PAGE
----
Let us start with some clarifications on who's who. Think first of voters. Citizens elect for office that party whose promises are closer to their own political preferences, and they want the elected government to be democratically accountable and politically capable. Such a government would provide information about its actions and answer for them at election time. However, it would also need to be able to implement its promises, and this ability could be undermined by internal dissent and factionalism. Voters will face trade-offs if accountability were to hamper capacity, or vice versa.
How much influence do citizens have to control the government? What guides voters at election time? Why do governments survive? How do institutions modify the power of the people over politicians? The book combines academic analytical rigor with comparative analysis to identify how much information voters must have to select a politician for office, or for holding a government accountable; whether parties in power can help voters to control their governments; how different institutional arrangements influence voters' control; why politicians choose particular electoral systems; and what economic and social conditions may undermine not only governments, but democracy. Arguments are backed by vast macro and micro empirical evidence. There are cross-country comparisons and survey analyses of many countries. In every case there has been an attempt to integrate analytical arguments and empirical research. The goal is to shed new light on perplexing questions of positive democratic theory.
Let us assume that politicians want to be in office and to maximize their autonomy in decision making. On the other side, citizens want to avoid abuses by politicians. Citizens have two instruments to protect them: first, to throw the rulers out of office at election time; second, to enforce, through institutions, legal limits to the political discretion of incumbents between elections. The first protection is provided by democracy; the second, by the rule of law. Prima facie they complement each other. Citizens are not just interested in electing politicians who, once in office, are controlled only by the prospect of future elections; they are not interested either in unelected, nonrepresentative rulers, even if bounded by laws passed by an undemocratic assembly.
I use here a minimalist definition of the rule of law. It consists of the enforcement of laws that have been publicly promulgated and passed in a preestablished manner; are prospective (nulla poena sine lege), general (like cases are treated alike), stable, clear, and hierarchically ordered (the more particular norms conform to the more general ones); and are applied to particular cases by courts independent from the political rulers and open to all, whose decisions respond to procedural requirements, and that establish guilt through the ordinary trial process. This definition makes no reference to fundamental rights, democracy, equality, or justice: it corresponds to what Dworkin (1985: 9–32) has termed the “rulebook” conception of the rule of law.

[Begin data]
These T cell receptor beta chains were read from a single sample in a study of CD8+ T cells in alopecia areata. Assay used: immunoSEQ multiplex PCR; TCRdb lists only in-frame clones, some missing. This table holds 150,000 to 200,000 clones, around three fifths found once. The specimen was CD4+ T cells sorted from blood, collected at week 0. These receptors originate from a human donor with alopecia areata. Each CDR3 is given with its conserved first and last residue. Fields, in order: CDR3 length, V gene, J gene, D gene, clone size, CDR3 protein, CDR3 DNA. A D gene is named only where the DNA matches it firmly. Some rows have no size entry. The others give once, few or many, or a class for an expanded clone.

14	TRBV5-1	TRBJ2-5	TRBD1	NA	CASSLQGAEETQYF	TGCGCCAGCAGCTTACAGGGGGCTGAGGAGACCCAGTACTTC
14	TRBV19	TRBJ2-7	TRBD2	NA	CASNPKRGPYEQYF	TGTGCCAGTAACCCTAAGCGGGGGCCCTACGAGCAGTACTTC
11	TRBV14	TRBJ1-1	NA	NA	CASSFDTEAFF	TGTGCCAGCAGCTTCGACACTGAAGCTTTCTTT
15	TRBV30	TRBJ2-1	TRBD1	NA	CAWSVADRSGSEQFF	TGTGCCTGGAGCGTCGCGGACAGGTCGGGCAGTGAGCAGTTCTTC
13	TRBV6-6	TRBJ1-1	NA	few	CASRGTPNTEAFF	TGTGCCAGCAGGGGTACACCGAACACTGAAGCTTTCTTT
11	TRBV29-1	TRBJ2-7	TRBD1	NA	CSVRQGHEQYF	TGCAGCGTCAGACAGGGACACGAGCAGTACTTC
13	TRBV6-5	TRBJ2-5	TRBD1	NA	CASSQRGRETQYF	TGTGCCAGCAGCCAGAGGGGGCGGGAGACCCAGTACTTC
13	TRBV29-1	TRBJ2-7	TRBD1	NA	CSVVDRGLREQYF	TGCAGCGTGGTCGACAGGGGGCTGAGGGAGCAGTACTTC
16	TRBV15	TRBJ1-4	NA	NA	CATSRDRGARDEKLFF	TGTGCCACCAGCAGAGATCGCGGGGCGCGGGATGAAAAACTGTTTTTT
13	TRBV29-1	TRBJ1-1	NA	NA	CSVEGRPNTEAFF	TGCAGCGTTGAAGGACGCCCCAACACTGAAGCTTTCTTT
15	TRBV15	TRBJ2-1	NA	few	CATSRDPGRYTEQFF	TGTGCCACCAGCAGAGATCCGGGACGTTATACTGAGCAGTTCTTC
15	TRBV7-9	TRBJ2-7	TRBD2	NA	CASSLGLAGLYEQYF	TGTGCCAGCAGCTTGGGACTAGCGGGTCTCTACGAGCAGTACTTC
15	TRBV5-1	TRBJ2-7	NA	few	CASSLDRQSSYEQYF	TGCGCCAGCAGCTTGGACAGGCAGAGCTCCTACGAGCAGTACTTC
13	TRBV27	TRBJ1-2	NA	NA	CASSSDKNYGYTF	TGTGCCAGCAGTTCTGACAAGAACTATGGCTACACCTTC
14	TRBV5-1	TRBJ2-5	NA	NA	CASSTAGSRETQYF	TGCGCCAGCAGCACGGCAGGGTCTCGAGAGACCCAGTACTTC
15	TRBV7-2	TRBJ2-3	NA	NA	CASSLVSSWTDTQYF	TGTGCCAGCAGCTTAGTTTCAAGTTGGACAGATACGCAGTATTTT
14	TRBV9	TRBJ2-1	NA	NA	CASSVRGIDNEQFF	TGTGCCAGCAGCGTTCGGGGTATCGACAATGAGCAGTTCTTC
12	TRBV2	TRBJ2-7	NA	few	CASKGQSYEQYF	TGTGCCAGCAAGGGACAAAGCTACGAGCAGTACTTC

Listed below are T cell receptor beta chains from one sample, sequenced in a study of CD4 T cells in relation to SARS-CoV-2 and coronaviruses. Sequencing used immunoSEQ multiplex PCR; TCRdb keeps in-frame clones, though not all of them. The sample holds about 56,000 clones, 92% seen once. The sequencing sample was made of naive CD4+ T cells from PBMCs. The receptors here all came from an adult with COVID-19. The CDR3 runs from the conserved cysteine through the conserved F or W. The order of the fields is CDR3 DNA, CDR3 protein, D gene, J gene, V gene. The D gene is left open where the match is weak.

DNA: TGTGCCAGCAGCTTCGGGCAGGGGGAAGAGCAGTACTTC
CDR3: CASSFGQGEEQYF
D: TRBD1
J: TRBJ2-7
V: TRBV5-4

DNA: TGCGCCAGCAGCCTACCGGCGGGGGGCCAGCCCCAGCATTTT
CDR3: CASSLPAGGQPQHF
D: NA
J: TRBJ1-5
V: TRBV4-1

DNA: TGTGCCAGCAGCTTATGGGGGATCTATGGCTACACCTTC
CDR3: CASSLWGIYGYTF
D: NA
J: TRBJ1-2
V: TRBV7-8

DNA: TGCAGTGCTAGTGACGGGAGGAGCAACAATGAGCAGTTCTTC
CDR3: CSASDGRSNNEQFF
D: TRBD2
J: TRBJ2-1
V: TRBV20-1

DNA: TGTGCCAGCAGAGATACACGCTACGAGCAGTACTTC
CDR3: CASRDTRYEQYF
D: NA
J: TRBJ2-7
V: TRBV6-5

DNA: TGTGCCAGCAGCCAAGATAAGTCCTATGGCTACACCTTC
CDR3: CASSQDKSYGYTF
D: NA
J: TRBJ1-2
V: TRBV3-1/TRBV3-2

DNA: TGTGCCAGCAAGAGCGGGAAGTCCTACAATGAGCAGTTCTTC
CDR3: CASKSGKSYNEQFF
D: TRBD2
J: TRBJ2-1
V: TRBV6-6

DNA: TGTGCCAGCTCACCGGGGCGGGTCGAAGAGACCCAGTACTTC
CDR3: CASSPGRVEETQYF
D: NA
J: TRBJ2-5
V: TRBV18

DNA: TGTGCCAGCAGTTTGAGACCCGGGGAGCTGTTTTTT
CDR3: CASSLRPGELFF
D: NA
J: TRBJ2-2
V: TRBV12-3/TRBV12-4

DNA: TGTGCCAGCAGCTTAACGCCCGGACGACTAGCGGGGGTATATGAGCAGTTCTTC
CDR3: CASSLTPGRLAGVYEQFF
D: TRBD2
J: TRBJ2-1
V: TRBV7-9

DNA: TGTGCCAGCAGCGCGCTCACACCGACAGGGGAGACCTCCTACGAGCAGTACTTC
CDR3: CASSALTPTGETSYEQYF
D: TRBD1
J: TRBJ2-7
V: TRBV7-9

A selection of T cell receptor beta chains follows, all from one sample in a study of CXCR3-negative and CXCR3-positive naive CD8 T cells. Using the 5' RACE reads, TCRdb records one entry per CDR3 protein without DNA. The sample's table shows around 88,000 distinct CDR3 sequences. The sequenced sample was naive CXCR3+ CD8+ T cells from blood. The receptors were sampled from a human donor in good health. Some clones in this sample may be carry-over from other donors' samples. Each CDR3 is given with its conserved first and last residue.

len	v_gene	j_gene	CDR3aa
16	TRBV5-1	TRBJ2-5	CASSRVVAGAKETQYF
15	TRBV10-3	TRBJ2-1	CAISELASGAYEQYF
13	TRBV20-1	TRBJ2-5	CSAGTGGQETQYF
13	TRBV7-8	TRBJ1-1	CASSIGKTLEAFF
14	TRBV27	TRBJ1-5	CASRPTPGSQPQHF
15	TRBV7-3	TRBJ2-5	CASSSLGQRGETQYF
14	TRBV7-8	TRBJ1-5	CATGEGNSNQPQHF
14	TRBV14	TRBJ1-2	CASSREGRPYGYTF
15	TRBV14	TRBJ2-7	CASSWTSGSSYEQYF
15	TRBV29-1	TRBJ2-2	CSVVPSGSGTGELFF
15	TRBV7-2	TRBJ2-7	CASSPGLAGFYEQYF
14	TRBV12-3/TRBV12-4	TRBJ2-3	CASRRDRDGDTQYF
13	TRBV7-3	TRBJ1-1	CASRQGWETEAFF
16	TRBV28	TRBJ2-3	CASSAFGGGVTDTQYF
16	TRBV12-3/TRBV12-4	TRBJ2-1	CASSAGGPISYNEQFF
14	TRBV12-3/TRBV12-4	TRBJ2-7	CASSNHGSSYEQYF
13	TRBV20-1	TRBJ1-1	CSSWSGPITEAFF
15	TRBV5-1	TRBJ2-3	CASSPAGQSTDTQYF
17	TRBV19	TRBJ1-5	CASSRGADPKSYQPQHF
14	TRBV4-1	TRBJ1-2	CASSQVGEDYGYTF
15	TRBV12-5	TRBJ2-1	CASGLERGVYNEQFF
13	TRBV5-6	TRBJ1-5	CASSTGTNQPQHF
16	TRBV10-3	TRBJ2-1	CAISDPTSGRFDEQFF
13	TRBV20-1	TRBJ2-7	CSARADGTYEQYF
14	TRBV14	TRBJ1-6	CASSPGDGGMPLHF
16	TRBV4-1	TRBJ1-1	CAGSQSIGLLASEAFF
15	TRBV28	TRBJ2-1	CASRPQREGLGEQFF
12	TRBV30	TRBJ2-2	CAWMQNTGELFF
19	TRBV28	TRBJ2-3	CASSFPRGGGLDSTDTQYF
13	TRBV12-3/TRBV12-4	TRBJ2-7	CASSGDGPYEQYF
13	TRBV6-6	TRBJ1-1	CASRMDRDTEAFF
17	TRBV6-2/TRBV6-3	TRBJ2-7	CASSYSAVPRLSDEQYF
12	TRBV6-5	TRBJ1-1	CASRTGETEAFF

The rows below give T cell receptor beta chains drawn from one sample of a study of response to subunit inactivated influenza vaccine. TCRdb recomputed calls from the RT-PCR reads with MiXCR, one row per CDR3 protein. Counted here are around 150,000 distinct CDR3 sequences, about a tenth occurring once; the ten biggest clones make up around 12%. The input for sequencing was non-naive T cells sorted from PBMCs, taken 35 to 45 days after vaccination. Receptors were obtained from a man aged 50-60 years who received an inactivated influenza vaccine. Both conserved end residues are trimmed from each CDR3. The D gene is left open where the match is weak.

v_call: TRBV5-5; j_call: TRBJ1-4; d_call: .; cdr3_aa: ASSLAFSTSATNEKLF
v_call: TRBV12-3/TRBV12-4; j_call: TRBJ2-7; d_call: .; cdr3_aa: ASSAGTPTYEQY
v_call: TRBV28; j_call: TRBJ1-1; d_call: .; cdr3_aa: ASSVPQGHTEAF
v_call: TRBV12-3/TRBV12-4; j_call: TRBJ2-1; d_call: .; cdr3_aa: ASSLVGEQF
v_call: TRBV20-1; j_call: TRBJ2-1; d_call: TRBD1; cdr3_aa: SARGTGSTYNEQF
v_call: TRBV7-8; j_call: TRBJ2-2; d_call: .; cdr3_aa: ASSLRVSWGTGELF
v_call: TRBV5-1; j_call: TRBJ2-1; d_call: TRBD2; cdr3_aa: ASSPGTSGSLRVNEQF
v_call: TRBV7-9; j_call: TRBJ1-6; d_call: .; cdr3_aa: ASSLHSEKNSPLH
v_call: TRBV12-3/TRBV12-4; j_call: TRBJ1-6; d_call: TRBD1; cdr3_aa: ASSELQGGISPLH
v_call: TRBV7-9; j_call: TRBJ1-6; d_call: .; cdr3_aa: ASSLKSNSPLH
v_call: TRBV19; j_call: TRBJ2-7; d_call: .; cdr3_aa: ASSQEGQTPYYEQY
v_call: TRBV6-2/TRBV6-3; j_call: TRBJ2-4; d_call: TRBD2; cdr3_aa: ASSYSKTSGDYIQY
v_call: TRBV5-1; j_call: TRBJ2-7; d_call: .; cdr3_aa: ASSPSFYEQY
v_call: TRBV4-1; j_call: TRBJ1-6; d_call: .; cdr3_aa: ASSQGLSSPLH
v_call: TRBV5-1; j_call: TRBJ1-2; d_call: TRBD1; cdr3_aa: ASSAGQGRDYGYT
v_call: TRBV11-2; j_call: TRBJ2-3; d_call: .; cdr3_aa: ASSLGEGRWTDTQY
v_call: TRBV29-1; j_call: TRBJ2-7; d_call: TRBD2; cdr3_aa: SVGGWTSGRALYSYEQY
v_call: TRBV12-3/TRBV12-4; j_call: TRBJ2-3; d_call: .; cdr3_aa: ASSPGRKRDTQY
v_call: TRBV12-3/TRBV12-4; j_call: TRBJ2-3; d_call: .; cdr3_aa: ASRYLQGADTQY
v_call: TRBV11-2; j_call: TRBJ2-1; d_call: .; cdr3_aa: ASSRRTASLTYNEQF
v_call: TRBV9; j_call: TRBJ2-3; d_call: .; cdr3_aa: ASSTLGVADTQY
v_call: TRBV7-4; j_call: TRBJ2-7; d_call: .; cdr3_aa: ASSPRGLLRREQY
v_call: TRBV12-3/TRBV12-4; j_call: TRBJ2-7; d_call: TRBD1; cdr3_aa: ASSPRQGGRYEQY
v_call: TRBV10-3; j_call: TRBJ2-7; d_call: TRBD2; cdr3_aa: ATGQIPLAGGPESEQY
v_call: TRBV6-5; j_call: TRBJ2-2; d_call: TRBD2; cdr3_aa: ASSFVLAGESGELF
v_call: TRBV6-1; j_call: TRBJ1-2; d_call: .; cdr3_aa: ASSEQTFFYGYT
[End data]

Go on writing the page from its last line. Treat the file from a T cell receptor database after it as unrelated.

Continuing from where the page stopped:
This book addresses the question of why governments sometimes follow the law and other times choose to evade the law. The traditional answer of jurists has been that laws have an autonomous causal efficacy: law rules when actions follow anterior norms; the relation between laws and actions is one of obedience, obligation, or compliance. Contrary to this conception, the authors defend a positive interpretation where the rule of law results from the strategic choices of relevant actors. Rule of law is just one possible outcome in which political actors process their conflicts using whatever resources they can muster: only when these actors seek to resolve their conflicts by recourse to la, does law rule. What distinguishes 'rule-of-law' as an institutional equilibrium from 'rule-by-law' is the distribution of power. The former emerges when no one group is strong enough to dominate the others and when the many use institutions to promote their interest.
Our central question is why governments do or do not act according to laws.
The traditional answer to this question has been that the law has an autonomous causal efficacy. People obey the law because it is the law: actions follow prior norms. This view is now being contested by arguments that law cannot be treated as an exogenous constraint on actions. In some situations, the actions that individuals want to and do undertake are stable and predictable even if they do not implement any antecedent laws.
The normative conception of the rule of law is a figment of the imagination of jurists. It is implausible as a description. Moreover, it is incomplete as an explanation. Why do people obey laws? Why do they obey a particular law? Would they obey any norm just because it is a law?
By a normative conception, we mean only the following. First, a set of rules constitutes law if and only if it satisfies some formal conditions. Second, the rules that satisfy these formal conditions are obeyed. Hence, law rules when actions follow anterior norms. The question whether the law rules is thus one of obligation, obedience, or compliance.